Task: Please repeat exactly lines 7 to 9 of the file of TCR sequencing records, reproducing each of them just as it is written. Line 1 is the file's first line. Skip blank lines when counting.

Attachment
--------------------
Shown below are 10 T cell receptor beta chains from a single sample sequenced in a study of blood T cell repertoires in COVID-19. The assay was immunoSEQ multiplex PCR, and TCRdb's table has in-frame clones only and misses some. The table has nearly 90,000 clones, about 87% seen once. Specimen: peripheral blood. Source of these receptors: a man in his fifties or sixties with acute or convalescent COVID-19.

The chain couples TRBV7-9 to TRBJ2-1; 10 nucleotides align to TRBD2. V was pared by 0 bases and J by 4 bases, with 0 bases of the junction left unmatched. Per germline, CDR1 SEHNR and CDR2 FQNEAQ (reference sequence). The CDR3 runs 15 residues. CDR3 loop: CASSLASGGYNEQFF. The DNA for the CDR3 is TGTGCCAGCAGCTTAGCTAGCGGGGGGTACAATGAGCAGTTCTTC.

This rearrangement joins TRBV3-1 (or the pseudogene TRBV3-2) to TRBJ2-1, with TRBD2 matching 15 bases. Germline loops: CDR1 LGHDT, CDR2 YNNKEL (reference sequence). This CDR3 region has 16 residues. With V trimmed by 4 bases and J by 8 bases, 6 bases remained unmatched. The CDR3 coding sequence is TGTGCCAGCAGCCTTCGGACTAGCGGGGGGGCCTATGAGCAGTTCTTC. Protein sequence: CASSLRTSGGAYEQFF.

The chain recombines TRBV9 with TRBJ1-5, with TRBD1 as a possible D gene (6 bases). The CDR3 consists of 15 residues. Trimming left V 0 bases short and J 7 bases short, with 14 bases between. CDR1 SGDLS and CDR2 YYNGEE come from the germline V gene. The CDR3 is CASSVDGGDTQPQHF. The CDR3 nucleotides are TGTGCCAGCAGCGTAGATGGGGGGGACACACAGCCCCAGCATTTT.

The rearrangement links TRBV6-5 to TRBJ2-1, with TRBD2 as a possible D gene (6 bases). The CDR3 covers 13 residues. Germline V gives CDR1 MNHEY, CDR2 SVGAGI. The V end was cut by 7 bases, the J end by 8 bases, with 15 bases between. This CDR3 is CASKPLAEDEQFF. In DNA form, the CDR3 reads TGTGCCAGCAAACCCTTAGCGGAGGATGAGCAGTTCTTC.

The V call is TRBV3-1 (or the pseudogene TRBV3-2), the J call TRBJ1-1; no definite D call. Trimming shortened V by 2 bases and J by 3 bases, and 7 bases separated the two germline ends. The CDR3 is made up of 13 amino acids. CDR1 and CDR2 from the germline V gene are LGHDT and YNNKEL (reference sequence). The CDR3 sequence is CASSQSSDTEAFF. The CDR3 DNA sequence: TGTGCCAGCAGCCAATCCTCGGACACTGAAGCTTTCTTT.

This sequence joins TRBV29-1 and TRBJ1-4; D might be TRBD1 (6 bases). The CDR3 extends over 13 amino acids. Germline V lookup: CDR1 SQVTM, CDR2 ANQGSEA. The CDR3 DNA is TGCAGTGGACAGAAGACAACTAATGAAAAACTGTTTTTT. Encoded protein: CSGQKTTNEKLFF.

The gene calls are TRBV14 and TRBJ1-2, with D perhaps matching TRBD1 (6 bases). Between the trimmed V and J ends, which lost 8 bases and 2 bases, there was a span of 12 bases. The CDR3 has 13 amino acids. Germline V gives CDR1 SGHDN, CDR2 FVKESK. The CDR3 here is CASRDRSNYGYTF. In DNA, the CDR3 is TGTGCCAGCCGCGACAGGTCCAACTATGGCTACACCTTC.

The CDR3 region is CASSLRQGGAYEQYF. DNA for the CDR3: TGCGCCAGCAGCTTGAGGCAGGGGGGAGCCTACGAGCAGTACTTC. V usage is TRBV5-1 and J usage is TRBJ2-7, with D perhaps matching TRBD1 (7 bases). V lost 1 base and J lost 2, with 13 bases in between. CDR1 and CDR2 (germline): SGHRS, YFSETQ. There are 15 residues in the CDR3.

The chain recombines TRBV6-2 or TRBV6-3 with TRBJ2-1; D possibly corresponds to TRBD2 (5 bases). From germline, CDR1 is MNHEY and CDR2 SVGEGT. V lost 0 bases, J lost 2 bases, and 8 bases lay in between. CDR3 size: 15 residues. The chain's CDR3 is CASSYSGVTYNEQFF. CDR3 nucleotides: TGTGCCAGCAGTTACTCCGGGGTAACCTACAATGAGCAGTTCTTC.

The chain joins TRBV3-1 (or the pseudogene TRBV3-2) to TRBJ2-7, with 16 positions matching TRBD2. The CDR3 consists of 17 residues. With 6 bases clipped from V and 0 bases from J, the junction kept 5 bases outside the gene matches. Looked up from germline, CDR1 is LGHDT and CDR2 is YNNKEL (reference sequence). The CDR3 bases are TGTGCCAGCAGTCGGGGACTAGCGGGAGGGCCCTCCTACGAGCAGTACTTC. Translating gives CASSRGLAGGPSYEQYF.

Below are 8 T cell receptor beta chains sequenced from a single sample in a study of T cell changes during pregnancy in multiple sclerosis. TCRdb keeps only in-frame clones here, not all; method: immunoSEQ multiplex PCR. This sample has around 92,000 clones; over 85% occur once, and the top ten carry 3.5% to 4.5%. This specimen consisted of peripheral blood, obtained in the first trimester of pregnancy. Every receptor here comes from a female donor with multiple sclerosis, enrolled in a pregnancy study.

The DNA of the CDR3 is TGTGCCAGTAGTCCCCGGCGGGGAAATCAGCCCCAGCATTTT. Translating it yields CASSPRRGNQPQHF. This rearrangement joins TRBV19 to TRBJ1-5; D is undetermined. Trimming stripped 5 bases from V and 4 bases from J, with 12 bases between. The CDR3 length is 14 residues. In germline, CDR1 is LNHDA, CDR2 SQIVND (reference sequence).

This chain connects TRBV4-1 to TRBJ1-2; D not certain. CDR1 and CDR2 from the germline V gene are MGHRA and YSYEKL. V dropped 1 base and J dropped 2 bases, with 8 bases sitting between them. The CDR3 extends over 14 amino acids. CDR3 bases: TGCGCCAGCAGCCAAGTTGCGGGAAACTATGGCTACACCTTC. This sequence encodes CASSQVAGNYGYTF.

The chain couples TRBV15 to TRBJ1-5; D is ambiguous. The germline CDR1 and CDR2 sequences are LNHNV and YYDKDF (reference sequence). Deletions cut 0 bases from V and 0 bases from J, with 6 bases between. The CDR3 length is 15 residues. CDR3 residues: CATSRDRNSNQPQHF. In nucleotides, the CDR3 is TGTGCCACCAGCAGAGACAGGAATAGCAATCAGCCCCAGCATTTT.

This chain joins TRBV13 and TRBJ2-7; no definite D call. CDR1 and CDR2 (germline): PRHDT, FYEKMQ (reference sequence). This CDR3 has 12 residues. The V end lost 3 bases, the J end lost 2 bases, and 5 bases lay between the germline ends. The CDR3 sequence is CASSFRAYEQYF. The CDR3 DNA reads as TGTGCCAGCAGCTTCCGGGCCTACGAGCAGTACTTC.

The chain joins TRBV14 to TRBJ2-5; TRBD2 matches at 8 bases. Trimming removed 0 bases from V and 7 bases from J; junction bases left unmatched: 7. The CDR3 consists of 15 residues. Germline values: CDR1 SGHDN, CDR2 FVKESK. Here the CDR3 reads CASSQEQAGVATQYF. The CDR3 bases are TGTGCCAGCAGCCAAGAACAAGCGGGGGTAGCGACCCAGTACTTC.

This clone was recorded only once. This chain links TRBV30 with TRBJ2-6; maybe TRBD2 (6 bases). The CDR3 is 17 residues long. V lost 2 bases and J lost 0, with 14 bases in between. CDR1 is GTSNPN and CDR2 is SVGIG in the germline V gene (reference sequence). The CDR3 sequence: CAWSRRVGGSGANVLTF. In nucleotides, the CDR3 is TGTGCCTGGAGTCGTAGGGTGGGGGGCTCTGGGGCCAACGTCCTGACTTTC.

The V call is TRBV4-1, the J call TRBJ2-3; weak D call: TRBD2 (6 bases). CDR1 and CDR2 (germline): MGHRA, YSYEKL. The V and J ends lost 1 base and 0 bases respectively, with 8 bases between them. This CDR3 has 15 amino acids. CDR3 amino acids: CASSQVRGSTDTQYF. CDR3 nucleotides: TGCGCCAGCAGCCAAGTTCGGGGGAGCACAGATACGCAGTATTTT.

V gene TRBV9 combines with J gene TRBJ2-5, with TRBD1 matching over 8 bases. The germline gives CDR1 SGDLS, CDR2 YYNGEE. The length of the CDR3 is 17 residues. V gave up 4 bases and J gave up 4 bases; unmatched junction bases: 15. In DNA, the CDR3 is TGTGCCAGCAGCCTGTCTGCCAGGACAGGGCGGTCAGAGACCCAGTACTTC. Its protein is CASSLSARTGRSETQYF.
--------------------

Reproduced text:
This sequence joins TRBV29-1 and TRBJ1-4; D might be TRBD1 (6 bases). The CDR3 extends over 13 amino acids. Germline V lookup: CDR1 SQVTM, CDR2 ANQGSEA. The CDR3 DNA is TGCAGTGGACAGAAGACAACTAATGAAAAACTGTTTTTT. Encoded protein: CSGQKTTNEKLFF.

The gene calls are TRBV14 and TRBJ1-2, with D perhaps matching TRBD1 (6 bases). Between the trimmed V and J ends, which lost 8 bases and 2 bases, there was a span of 12 bases. The CDR3 has 13 amino acids. Germline V gives CDR1 SGHDN, CDR2 FVKESK. The CDR3 here is CASRDRSNYGYTF. In DNA, the CDR3 is TGTGCCAGCCGCGACAGGTCCAACTATGGCTACACCTTC.

The CDR3 region is CASSLRQGGAYEQYF. DNA for the CDR3: TGCGCCAGCAGCTTGAGGCAGGGGGGAGCCTACGAGCAGTACTTC. V usage is TRBV5-1 and J usage is TRBJ2-7, with D perhaps matching TRBD1 (7 bases). V lost 1 base and J lost 2, with 13 bases in between. CDR1 and CDR2 (germline): SGHRS, YFSETQ. There are 15 residues in the CDR3.